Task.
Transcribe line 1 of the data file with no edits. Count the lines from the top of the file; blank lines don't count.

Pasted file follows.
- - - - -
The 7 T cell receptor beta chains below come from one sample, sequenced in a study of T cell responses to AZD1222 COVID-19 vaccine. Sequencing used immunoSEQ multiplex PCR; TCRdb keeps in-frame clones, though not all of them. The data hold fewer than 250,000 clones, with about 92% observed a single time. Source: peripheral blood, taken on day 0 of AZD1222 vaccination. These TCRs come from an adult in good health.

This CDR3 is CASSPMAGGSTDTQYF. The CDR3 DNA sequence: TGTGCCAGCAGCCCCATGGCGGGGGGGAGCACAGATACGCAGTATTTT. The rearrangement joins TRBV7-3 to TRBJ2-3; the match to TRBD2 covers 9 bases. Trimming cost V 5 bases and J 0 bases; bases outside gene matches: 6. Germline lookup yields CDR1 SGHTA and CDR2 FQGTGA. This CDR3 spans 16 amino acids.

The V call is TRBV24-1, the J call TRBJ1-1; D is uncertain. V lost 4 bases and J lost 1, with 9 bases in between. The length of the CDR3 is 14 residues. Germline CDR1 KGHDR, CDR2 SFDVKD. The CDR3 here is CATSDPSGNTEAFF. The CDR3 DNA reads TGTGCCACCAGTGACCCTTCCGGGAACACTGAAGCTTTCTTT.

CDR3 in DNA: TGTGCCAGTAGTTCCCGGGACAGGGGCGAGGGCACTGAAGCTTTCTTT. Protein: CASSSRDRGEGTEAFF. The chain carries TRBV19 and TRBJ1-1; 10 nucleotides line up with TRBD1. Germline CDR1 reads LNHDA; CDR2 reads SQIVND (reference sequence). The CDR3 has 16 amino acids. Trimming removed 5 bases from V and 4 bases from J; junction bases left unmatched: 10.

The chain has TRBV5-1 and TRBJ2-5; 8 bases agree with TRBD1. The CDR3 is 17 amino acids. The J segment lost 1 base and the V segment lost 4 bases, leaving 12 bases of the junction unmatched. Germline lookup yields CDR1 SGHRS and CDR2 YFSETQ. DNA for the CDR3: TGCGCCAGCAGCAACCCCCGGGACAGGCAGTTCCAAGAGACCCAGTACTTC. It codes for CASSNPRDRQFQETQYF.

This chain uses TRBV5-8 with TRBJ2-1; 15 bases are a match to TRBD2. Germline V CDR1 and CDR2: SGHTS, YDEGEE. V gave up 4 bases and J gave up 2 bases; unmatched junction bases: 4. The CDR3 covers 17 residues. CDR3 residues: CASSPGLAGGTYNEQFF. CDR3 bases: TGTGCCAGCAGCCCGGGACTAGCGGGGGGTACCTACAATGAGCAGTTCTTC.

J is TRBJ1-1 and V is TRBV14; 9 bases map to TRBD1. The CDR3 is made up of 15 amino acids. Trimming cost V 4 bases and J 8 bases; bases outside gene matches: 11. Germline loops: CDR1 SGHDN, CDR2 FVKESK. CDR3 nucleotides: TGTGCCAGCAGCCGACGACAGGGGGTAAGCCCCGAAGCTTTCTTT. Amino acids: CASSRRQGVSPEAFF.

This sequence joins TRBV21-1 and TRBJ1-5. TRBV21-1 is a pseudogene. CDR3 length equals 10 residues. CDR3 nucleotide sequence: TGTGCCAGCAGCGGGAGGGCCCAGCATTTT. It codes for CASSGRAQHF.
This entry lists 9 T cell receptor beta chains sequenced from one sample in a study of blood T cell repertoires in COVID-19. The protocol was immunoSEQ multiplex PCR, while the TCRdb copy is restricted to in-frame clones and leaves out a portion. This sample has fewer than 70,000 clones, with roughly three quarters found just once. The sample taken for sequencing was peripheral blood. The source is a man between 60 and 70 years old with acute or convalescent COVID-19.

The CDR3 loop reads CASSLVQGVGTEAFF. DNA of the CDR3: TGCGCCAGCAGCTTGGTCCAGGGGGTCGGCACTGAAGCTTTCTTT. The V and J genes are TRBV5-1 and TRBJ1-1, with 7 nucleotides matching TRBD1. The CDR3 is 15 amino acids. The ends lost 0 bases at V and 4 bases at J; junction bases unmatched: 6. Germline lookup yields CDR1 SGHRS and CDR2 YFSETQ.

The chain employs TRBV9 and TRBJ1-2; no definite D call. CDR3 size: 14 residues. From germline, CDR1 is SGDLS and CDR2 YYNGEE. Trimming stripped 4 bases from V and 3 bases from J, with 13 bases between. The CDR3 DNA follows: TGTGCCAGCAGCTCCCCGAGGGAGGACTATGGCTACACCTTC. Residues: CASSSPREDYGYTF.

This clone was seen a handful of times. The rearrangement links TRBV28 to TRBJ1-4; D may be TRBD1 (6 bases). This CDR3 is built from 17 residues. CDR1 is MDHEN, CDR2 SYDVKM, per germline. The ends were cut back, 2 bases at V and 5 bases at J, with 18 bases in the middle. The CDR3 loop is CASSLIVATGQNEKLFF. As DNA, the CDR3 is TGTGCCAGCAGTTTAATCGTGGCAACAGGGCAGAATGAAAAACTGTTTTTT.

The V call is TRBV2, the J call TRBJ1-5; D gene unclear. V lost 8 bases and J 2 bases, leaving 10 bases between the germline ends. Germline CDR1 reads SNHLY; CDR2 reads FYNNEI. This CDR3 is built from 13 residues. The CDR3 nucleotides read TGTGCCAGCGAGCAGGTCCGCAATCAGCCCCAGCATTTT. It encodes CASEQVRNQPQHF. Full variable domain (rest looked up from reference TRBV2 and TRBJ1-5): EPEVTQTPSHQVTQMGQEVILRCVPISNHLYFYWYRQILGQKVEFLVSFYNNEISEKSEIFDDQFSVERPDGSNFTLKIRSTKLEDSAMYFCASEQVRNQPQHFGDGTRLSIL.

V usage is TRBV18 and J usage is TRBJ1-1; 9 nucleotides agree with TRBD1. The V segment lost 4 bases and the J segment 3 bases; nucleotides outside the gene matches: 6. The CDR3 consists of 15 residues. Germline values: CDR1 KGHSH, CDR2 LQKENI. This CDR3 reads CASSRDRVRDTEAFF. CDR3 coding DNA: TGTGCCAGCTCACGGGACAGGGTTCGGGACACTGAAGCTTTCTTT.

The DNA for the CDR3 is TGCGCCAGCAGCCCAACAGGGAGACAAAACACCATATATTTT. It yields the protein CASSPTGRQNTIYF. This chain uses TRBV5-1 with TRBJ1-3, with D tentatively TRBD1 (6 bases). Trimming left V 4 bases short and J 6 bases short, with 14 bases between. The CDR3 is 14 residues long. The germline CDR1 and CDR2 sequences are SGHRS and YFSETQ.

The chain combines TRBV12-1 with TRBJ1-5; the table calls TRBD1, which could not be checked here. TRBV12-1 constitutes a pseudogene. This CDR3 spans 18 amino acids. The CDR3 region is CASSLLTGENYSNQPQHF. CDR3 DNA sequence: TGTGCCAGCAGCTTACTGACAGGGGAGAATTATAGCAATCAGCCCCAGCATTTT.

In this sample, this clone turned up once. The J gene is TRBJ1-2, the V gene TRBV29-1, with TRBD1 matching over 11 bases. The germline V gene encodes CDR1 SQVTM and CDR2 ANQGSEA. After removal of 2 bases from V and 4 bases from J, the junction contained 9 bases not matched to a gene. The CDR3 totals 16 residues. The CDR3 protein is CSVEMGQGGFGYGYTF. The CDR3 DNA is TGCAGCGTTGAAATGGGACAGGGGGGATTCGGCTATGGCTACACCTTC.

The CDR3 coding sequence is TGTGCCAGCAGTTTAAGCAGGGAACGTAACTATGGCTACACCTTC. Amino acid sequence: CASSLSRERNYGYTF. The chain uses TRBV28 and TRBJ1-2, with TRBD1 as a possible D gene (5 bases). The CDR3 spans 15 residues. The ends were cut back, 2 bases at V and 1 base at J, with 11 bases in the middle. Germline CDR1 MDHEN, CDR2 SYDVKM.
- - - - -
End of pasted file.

The 7 T cell receptor beta chains below come from one sample, sequenced in a study of T cell responses to AZD1222 COVID-19 vaccine. Sequencing used immunoSEQ multiplex PCR; TCRdb keeps in-frame clones, though not all of them. The data hold fewer than 250,000 clones, with about 92% observed a single time. Source: peripheral blood, taken on day 0 of AZD1222 vaccination. These TCRs come from an adult in good health.